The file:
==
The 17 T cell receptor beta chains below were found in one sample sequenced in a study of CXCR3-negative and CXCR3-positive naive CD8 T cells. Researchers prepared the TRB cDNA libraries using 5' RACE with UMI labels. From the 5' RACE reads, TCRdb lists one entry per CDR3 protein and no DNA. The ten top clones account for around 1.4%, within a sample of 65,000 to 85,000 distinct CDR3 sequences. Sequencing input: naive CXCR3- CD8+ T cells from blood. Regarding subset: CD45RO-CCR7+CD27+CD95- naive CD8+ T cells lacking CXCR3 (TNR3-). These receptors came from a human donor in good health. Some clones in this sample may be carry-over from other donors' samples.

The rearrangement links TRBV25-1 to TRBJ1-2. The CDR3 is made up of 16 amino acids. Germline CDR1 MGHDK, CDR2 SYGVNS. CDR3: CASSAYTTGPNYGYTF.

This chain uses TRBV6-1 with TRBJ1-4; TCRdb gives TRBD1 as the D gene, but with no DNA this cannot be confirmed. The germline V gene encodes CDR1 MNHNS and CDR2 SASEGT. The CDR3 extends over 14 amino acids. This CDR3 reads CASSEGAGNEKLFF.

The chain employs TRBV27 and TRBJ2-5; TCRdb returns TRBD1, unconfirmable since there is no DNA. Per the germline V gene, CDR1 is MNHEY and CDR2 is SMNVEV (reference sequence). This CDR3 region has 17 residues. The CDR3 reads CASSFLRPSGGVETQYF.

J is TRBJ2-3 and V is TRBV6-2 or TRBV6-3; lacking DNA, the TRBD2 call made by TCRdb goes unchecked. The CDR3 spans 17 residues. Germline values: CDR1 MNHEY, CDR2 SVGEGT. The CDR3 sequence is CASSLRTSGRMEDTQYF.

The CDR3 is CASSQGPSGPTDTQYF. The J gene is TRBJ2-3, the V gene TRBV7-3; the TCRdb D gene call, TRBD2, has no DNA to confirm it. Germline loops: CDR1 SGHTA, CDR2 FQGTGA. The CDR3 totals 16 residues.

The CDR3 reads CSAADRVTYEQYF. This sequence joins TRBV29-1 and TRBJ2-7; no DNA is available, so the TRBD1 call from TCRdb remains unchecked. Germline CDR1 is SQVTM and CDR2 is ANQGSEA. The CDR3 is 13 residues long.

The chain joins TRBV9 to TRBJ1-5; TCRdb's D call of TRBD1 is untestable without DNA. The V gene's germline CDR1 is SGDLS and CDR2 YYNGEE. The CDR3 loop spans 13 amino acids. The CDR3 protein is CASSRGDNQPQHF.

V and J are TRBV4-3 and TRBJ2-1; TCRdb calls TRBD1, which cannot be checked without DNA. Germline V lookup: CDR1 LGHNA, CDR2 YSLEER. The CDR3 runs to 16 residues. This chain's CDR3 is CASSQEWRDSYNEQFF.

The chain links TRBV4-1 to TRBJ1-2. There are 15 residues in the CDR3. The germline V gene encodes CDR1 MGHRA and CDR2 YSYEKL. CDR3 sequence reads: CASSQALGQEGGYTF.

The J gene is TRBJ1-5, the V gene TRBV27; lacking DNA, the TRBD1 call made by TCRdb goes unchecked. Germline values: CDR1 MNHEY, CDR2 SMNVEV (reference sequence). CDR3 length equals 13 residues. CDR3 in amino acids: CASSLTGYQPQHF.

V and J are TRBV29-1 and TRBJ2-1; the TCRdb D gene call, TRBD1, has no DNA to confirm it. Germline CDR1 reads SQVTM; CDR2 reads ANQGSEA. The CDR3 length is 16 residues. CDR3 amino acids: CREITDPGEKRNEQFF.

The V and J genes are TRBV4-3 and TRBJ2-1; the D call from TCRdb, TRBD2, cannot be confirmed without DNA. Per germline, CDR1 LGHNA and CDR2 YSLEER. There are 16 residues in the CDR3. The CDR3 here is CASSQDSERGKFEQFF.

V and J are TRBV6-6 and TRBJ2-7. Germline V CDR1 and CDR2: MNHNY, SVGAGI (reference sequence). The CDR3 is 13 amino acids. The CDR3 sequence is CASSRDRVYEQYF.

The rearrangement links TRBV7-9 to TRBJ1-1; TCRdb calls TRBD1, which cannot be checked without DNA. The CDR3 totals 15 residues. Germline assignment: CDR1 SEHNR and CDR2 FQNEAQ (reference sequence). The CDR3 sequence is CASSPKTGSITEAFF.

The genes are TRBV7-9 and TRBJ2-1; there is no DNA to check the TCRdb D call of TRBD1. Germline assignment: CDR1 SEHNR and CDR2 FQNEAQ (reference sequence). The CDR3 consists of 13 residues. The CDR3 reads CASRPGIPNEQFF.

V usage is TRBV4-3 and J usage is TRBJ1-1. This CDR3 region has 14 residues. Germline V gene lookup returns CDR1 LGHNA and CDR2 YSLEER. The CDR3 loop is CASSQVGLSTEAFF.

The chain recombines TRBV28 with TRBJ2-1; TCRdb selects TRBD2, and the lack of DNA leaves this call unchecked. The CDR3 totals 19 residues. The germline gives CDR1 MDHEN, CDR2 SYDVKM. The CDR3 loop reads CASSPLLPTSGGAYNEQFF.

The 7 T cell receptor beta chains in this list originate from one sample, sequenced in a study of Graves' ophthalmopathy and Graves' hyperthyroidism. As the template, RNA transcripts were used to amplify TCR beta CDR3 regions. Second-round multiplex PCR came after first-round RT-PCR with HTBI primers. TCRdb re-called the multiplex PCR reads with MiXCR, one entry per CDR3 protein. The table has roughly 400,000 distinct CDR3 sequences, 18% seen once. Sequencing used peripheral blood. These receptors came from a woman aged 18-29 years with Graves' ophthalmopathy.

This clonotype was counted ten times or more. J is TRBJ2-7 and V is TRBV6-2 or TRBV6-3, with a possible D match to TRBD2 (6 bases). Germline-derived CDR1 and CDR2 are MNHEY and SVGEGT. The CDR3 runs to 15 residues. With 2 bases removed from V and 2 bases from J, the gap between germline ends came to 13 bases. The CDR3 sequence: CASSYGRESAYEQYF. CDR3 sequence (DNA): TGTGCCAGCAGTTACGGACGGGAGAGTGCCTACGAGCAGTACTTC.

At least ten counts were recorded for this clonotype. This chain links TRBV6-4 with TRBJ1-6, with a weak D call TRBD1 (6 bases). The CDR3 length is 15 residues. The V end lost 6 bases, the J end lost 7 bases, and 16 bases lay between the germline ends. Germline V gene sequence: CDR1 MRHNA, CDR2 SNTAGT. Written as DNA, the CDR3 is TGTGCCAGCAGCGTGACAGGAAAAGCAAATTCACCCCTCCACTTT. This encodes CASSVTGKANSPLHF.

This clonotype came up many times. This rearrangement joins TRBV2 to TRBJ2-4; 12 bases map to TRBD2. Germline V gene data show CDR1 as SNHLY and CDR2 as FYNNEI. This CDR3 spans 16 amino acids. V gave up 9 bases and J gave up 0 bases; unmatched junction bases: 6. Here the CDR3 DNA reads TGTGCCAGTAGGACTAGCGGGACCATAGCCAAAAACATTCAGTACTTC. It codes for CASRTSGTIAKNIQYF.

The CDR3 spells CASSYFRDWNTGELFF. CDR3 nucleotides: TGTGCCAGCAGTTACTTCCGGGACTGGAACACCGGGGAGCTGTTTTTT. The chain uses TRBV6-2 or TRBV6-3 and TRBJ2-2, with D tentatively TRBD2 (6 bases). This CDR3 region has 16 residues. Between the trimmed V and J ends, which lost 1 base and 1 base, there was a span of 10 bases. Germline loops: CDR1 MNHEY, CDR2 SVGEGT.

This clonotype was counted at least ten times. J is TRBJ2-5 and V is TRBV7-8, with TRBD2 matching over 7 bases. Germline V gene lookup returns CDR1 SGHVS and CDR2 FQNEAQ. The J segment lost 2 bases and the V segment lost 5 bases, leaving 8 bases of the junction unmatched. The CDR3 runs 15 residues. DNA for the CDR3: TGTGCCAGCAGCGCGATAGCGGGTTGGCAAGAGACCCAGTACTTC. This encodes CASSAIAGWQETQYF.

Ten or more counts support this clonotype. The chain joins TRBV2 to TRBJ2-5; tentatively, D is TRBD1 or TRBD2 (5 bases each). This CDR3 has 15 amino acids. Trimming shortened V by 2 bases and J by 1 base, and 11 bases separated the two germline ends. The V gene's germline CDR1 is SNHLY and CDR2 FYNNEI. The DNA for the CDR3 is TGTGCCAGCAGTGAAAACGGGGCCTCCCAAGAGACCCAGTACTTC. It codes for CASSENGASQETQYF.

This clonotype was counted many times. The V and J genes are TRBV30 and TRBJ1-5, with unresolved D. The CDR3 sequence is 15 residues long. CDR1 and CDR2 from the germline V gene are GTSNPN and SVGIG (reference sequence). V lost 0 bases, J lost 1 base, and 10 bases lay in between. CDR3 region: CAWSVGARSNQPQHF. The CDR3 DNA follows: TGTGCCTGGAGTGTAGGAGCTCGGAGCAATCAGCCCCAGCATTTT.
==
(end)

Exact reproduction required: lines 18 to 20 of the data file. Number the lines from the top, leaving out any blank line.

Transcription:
The chain recombines TRBV28 with TRBJ2-1; TCRdb selects TRBD2, and the lack of DNA leaves this call unchecked. The CDR3 totals 19 residues. The germline gives CDR1 MDHEN, CDR2 SYDVKM. The CDR3 loop reads CASSPLLPTSGGAYNEQFF.

The 7 T cell receptor beta chains in this list originate from one sample, sequenced in a study of Graves' ophthalmopathy and Graves' hyperthyroidism. As the template, RNA transcripts were used to amplify TCR beta CDR3 regions. Second-round multiplex PCR came after first-round RT-PCR with HTBI primers. TCRdb re-called the multiplex PCR reads with MiXCR, one entry per CDR3 protein. The table has roughly 400,000 distinct CDR3 sequences, 18% seen once. Sequencing used peripheral blood. These receptors came from a woman aged 18-29 years with Graves' ophthalmopathy.

This clonotype was counted ten times or more. J is TRBJ2-7 and V is TRBV6-2 or TRBV6-3, with a possible D match to TRBD2 (6 bases). Germline-derived CDR1 and CDR2 are MNHEY and SVGEGT. The CDR3 runs to 15 residues. With 2 bases removed from V and 2 bases from J, the gap between germline ends came to 13 bases. The CDR3 sequence: CASSYGRESAYEQYF. CDR3 sequence (DNA): TGTGCCAGCAGTTACGGACGGGAGAGTGCCTACGAGCAGTACTTC.